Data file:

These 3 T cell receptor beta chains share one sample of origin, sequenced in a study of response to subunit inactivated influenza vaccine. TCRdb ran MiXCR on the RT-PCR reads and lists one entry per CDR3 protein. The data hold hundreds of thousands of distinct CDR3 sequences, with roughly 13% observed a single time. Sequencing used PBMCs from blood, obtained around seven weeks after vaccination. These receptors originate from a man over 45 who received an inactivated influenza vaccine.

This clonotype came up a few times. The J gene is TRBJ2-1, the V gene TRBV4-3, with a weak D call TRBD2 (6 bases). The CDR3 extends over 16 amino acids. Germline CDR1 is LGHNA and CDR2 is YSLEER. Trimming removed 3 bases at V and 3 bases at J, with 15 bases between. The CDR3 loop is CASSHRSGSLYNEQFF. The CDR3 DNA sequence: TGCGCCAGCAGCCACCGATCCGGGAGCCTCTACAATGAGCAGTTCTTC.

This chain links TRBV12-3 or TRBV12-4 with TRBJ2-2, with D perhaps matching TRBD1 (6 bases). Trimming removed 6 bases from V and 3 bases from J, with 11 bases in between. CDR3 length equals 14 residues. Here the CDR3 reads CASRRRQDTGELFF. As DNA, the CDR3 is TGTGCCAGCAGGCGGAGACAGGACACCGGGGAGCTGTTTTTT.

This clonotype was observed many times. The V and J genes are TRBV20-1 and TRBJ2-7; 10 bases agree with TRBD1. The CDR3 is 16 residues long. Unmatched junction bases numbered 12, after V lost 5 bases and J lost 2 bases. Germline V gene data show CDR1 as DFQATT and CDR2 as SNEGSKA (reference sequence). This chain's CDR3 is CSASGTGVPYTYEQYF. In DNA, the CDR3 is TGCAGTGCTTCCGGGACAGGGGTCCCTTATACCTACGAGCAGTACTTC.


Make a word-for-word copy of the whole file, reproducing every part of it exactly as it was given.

These 3 T cell receptor beta chains share one sample of origin, sequenced in a study of response to subunit inactivated influenza vaccine. TCRdb ran MiXCR on the RT-PCR reads and lists one entry per CDR3 protein. The data hold hundreds of thousands of distinct CDR3 sequences, with roughly 13% observed a single time. Sequencing used PBMCs from blood, obtained around seven weeks after vaccination. These receptors originate from a man over 45 who received an inactivated influenza vaccine.

This clonotype came up a few times. The J gene is TRBJ2-1, the V gene TRBV4-3, with a weak D call TRBD2 (6 bases). The CDR3 extends over 16 amino acids. Germline CDR1 is LGHNA and CDR2 is YSLEER. Trimming removed 3 bases at V and 3 bases at J, with 15 bases between. The CDR3 loop is CASSHRSGSLYNEQFF. The CDR3 DNA sequence: TGCGCCAGCAGCCACCGATCCGGGAGCCTCTACAATGAGCAGTTCTTC.

This chain links TRBV12-3 or TRBV12-4 with TRBJ2-2, with D perhaps matching TRBD1 (6 bases). Trimming removed 6 bases from V and 3 bases from J, with 11 bases in between. CDR3 length equals 14 residues. Here the CDR3 reads CASRRRQDTGELFF. As DNA, the CDR3 is TGTGCCAGCAGGCGGAGACAGGACACCGGGGAGCTGTTTTTT.

This clonotype was observed many times. The V and J genes are TRBV20-1 and TRBJ2-7; 10 bases agree with TRBD1. The CDR3 is 16 residues long. Unmatched junction bases numbered 12, after V lost 5 bases and J lost 2 bases. Germline V gene data show CDR1 as DFQATT and CDR2 as SNEGSKA (reference sequence). This chain's CDR3 is CSASGTGVPYTYEQYF. In DNA, the CDR3 is TGCAGTGCTTCCGGGACAGGGGTCCCTTATACCTACGAGCAGTACTTC.